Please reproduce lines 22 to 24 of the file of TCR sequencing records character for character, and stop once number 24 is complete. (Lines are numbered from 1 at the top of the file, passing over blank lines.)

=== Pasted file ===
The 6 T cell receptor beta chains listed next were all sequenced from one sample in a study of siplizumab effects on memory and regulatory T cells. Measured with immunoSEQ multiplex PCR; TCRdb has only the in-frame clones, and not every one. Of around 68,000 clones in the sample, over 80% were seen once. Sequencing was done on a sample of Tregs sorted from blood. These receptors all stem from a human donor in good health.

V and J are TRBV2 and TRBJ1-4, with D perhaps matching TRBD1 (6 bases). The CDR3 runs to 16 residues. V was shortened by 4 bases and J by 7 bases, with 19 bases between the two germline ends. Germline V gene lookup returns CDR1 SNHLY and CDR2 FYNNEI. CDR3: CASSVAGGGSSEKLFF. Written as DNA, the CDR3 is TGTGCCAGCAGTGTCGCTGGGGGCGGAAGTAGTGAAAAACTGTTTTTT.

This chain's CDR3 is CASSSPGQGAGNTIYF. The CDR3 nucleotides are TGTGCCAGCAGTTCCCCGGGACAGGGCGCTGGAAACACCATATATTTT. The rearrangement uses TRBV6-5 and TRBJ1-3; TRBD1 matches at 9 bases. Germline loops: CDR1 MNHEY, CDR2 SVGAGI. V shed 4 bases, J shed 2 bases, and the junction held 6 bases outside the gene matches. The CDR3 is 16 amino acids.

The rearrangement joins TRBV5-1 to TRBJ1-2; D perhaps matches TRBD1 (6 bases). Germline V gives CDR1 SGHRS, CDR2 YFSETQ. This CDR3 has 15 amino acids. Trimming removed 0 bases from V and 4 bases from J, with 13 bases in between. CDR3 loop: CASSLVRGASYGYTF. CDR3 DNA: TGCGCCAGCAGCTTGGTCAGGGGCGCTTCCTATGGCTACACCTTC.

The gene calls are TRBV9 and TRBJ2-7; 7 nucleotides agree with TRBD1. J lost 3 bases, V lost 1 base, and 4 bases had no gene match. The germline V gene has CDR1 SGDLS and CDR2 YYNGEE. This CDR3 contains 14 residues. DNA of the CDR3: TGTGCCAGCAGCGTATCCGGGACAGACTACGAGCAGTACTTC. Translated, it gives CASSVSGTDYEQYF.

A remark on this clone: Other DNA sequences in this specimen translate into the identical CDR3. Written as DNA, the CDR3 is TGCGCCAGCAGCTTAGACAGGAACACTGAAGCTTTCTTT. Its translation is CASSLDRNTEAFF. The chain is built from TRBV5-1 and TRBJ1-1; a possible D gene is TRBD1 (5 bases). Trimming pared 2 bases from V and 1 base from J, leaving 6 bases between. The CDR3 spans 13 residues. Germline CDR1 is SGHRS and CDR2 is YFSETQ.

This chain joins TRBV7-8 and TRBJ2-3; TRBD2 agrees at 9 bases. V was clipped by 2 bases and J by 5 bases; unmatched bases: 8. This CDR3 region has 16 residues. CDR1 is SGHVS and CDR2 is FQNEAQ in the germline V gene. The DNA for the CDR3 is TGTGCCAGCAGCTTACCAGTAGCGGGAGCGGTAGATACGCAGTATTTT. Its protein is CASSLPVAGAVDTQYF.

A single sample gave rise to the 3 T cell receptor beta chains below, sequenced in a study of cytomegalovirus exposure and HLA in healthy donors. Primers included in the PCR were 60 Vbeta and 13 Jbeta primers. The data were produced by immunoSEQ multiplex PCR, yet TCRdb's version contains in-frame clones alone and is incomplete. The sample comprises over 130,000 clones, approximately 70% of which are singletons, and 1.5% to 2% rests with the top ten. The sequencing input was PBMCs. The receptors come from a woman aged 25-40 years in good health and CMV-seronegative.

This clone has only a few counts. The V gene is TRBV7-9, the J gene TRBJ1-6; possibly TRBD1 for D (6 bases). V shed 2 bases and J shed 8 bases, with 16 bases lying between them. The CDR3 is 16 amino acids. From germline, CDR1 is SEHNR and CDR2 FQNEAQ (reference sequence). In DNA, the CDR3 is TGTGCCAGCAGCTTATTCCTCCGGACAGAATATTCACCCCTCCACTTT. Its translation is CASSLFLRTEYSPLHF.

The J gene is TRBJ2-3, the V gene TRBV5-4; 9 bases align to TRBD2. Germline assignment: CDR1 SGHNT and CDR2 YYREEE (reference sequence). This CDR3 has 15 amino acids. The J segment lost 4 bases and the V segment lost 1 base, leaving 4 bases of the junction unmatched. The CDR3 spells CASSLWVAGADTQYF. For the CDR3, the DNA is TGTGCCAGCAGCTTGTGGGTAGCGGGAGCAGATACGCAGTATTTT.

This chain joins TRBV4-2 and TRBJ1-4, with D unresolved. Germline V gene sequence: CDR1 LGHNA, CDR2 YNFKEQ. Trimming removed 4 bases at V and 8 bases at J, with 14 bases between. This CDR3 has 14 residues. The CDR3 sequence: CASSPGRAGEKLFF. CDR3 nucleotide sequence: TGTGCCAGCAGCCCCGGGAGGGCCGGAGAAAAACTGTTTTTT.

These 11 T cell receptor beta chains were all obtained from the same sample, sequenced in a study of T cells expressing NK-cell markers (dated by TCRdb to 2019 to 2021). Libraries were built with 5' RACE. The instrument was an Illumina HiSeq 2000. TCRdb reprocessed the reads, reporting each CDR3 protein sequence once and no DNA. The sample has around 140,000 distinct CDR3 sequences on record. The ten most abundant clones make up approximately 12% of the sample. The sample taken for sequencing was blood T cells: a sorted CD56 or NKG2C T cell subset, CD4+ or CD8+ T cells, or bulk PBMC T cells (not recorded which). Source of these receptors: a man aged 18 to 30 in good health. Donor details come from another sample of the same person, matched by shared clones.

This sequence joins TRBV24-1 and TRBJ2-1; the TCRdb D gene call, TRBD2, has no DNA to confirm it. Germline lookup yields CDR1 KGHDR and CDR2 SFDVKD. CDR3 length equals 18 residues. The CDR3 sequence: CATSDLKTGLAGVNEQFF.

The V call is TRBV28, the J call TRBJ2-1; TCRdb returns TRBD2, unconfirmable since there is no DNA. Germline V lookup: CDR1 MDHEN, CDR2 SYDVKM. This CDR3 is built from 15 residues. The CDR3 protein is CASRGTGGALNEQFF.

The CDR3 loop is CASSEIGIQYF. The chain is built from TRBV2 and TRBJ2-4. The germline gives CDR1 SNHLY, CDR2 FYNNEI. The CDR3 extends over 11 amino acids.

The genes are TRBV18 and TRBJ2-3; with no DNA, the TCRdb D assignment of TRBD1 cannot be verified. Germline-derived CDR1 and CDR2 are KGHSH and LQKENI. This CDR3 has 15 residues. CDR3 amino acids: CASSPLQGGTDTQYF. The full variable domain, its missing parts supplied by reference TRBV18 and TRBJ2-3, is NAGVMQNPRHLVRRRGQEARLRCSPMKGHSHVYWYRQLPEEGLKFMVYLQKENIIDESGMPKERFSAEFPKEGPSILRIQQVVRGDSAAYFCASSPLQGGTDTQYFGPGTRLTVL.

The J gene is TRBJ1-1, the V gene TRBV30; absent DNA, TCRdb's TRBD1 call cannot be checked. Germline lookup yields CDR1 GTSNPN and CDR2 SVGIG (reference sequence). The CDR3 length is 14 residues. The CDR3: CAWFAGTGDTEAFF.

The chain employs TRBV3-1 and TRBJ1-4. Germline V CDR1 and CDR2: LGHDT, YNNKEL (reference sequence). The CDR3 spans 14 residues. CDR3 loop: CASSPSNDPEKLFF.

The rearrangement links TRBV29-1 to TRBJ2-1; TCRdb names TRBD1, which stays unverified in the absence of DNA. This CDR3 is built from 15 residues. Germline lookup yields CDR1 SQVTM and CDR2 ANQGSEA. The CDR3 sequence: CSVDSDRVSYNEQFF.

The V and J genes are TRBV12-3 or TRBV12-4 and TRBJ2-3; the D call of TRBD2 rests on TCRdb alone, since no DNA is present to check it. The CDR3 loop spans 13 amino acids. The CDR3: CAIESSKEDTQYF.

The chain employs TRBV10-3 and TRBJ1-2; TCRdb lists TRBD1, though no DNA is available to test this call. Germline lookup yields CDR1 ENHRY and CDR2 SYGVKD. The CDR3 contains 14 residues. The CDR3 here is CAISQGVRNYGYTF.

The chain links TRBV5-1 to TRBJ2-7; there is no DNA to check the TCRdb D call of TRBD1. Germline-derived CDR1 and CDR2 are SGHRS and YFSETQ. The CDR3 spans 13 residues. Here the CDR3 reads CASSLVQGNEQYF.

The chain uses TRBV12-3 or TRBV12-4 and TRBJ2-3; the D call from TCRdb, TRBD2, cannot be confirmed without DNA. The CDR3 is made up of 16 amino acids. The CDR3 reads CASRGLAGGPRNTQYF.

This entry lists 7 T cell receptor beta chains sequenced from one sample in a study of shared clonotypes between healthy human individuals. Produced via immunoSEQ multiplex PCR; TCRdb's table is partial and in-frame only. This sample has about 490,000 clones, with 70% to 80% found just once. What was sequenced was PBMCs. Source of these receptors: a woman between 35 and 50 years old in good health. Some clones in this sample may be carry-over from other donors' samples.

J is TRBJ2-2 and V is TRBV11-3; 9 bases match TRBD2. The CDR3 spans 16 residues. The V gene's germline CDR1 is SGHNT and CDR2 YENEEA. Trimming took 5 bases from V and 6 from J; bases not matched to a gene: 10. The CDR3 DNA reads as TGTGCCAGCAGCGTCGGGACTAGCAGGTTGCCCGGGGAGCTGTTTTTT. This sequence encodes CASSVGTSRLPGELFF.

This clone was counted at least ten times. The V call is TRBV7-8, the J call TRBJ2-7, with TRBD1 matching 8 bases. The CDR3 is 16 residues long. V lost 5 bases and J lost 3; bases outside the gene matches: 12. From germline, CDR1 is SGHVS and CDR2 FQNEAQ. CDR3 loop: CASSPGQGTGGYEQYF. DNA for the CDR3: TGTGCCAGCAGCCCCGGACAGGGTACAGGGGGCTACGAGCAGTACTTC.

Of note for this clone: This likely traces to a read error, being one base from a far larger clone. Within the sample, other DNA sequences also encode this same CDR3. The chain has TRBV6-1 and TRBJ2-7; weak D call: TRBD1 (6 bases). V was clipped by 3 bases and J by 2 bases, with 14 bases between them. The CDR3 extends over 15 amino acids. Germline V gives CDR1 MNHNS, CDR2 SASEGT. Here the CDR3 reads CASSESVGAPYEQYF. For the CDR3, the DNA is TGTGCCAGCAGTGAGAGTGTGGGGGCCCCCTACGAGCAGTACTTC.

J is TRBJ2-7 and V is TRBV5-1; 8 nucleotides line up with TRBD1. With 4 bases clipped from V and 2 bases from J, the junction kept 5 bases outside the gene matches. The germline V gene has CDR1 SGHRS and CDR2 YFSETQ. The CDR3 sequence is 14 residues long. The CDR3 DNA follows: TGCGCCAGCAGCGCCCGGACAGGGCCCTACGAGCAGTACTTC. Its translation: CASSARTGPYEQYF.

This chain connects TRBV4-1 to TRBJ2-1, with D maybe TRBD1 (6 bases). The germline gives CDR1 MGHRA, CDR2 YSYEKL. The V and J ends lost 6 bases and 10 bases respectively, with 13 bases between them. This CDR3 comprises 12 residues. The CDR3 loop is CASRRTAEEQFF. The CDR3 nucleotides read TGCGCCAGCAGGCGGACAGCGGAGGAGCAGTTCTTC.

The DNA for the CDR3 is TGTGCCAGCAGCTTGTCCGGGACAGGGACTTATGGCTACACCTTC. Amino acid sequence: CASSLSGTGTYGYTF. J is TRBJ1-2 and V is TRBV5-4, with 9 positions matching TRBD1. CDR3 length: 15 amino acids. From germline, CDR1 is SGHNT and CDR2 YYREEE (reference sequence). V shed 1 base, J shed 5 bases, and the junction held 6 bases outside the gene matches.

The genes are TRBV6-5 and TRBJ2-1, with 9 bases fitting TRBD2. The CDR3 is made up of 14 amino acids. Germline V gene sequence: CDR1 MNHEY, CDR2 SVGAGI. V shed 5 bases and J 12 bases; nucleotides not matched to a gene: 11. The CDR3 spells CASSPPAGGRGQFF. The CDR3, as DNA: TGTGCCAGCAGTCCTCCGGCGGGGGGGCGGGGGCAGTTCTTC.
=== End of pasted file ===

The chain links TRBV5-1 to TRBJ2-7; there is no DNA to check the TCRdb D call of TRBD1. Germline-derived CDR1 and CDR2 are SGHRS and YFSETQ. The CDR3 spans 13 residues. Here the CDR3 reads CASSLVQGNEQYF.

The chain uses TRBV12-3 or TRBV12-4 and TRBJ2-3; the D call from TCRdb, TRBD2, cannot be confirmed without DNA. The CDR3 is made up of 16 amino acids. The CDR3 reads CASRGLAGGPRNTQYF.

This entry lists 7 T cell receptor beta chains sequenced from one sample in a study of shared clonotypes between healthy human individuals. Produced via immunoSEQ multiplex PCR; TCRdb's table is partial and in-frame only. This sample has about 490,000 clones, with 70% to 80% found just once. What was sequenced was PBMCs. Source of these receptors: a woman between 35 and 50 years old in good health. Some clones in this sample may be carry-over from other donors' samples.